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The present explanation may be countenanced by the following passage in Warner's Albion's England, 1602, b. x. ch. 57:

"Who suffreth none by might, by wealth or blood to overtopp,

"Himself gives all preferment, and whom listeth him doth lop."

Again, in our author's K. Richard II. :

The creatures that were mine; I say, or chang'd them,

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Or else new form'd them: having both the key
Of officer and office, set all hearts' i' th' state,

"Go thou, and, like an executioner,

“ Cut off the heads of too-fast-growing sprays
"That look too lofty in our commonwealth."

Mr. Warton's note, however, on "trash for his quick hunting," in the second act of Othello, leaves my interpretation of this passage somewhat disputable.

Mr. M. Mason observes, that "to trash for overtopping,' may mean to lop them, because they did overtop, or in order to prevent them from overtopping." So Lucetta, in the second scene of the Two Gentlemen of Verona, says:

"I was taken up for laying them down,

"Yet here they shall not lie, for catching cold." That is, lest they should catch cold. See the notes on this passage. In another place (a note on Othello) Mr. M. Mason observes, that Shakspeare had probably in view, when he wrote the passage before us, 66 the manner in which Tarquin conveyed to Sextus his advice to destroy the principal citizens of Gabii, by striking off, in the presence of his messengers, the heads of all the tallest poppies, as he walked with them in his garden. STEEVENS.

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I think this phrase means to correct for too much haughtiness or overbearing." It is used by sportsmen in the North when they correct a dog for misbehaviour in pursuing the game. This explanation is warranted by the following passage in Othello, Act II. Sc. I.:

"If this poor trash of Venice, whom I trash
"For his quick hunting."

It was not till after I had made this remark, that I saw Mr. Warton's note on the above lines in Othello, which corroborates it.

DOUCE.

A trash is a term still in use among hunters, to denote a piece of leather, couples, or any other weight fastened round the neck of a dog, when his speed is superior to the rest of the pack; i. e. when he over-tops them, when he hunts too quick. C.

STEEVENS.

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See Othello, vol. ix. p. 315, n. 9. both the KEY - This is meant of a key for tuning the harpsichord, spinnet, or virginal; we call it now a tuning hammer. SIR J. HAWKINS. 7 Of officer and office, set all hearts-] The old copy reads"all hearts i' th' state," but redundantly in regard to metre, and unnecessarily respecting sense; for what hearts, except such as were i' th' state, could Alonso incline to his purposes?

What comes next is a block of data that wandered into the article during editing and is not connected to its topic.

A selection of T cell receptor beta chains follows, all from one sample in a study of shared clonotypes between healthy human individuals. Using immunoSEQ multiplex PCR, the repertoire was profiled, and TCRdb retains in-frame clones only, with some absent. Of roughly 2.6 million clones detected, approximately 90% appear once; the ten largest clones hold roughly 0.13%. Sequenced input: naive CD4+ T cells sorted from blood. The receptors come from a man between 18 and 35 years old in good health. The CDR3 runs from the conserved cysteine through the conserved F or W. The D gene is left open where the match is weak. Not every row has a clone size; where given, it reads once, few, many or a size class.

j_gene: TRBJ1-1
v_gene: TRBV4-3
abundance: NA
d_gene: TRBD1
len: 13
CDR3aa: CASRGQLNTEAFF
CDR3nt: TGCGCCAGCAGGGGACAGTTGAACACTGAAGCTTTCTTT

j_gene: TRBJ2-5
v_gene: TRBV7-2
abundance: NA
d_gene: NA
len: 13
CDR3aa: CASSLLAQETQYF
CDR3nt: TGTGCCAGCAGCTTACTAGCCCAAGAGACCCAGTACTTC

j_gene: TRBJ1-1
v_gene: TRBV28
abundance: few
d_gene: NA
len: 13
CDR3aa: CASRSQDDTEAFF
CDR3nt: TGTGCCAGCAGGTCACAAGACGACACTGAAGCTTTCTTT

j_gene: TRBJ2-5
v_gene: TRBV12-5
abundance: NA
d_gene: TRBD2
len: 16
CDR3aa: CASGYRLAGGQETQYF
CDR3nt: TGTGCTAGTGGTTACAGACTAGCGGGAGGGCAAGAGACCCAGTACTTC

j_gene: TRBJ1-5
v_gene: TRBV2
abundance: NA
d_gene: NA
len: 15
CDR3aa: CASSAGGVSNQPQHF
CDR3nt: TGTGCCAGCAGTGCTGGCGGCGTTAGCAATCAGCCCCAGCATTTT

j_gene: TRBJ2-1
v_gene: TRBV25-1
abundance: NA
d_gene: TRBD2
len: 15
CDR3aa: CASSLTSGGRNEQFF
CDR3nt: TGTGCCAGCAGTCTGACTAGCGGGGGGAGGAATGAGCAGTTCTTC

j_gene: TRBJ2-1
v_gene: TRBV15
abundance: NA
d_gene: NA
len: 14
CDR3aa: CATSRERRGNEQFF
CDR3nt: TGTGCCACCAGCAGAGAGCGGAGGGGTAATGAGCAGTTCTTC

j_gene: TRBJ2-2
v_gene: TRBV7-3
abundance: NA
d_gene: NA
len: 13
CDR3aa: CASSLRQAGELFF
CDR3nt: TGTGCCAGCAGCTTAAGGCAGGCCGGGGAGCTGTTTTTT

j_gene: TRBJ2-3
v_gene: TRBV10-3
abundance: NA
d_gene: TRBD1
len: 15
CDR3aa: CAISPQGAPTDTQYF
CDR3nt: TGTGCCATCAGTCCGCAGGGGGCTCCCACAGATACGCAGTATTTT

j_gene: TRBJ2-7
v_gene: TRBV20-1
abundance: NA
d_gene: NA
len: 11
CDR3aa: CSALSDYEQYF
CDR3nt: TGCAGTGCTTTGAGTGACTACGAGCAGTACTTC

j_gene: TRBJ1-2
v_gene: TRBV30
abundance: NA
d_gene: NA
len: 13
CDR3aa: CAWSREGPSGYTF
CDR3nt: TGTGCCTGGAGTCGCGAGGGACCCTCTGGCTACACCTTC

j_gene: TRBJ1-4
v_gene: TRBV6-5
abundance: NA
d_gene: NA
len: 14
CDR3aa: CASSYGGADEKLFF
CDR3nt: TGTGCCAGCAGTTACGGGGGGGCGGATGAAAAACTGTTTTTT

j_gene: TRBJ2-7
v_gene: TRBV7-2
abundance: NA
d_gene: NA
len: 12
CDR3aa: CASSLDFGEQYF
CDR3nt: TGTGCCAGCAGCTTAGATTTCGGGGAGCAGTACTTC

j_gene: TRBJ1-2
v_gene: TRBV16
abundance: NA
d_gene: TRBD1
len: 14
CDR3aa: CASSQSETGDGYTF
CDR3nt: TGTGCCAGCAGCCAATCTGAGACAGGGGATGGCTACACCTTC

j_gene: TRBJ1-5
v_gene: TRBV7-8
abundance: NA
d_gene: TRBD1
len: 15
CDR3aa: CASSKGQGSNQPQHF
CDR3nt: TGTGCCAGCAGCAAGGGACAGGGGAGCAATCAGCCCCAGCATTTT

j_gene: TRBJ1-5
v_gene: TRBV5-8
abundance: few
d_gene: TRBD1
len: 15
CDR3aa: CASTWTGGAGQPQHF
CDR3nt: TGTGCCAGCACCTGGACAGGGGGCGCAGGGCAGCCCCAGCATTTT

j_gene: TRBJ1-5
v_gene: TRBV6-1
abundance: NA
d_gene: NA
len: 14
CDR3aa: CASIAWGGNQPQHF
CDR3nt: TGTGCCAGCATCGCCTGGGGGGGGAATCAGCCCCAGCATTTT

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To what tune pleas'd his ear; that now he was
The ivy, which had hid my princely trunk,
And suck'd my verdure out on't .-Thou attend'st

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not.

MIRA. O good sir, I do. PRO. I pray thee, mark meo. I thus neglecting worldly ends, all dedicated' To closeness, and the bettering of my mind With that, which, but by being so retir'd, O'er-priz'd all popular rate, in my false brother Awak'd an evil nature and my trust, Like a good parent 2, did beget of him A falsehood, in its contrary as great

As my trust was; which had, indeed, no limit, A confidence sans bound. He being thus lorded, Not only with what my revenue yielded,

But what my power might else exact,—like one,
Who having, unto truth, by telling of it,
Made such a sinner of his memory,

To credit his own lie3,-he did believe

I have followed the advice of Mr. Ritson, who judiciously proposes to omit the words now ejected from the text.

STEEVENS.

And suck'd my VERDURE out on't.] So, in Arthur Hall's translation of the first book of Homer, 1581, where Achilles swears by his sceptre :

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Who having lost the sapp of wood, eft greenenesse cannot drawe." STEEVENS.

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pray thee, mark me.] In the old copy, these words are the beginning of Prospero's next speech; but, for the restoration of metre, I have changed their place. STEEVENS.

Mr. Steevens placed these words at the close of Prospero's preceding speech. BOSWELL.

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I thus neglecting worldly ends, all DEDICATE ] The old copy has-dedicated; but we should read, as in Mr. Steevens's text, dedicate. Thus, in Measure for Measure :

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Prayers from fasting maids, whose minds are dedicate "To nothing temporal." RITSON.

2 Like a good PARENT, &c.] Alluding to the observation, that a father above the common rate of men has commonly a son below it. Heroum filii noxæ. JOHNSON.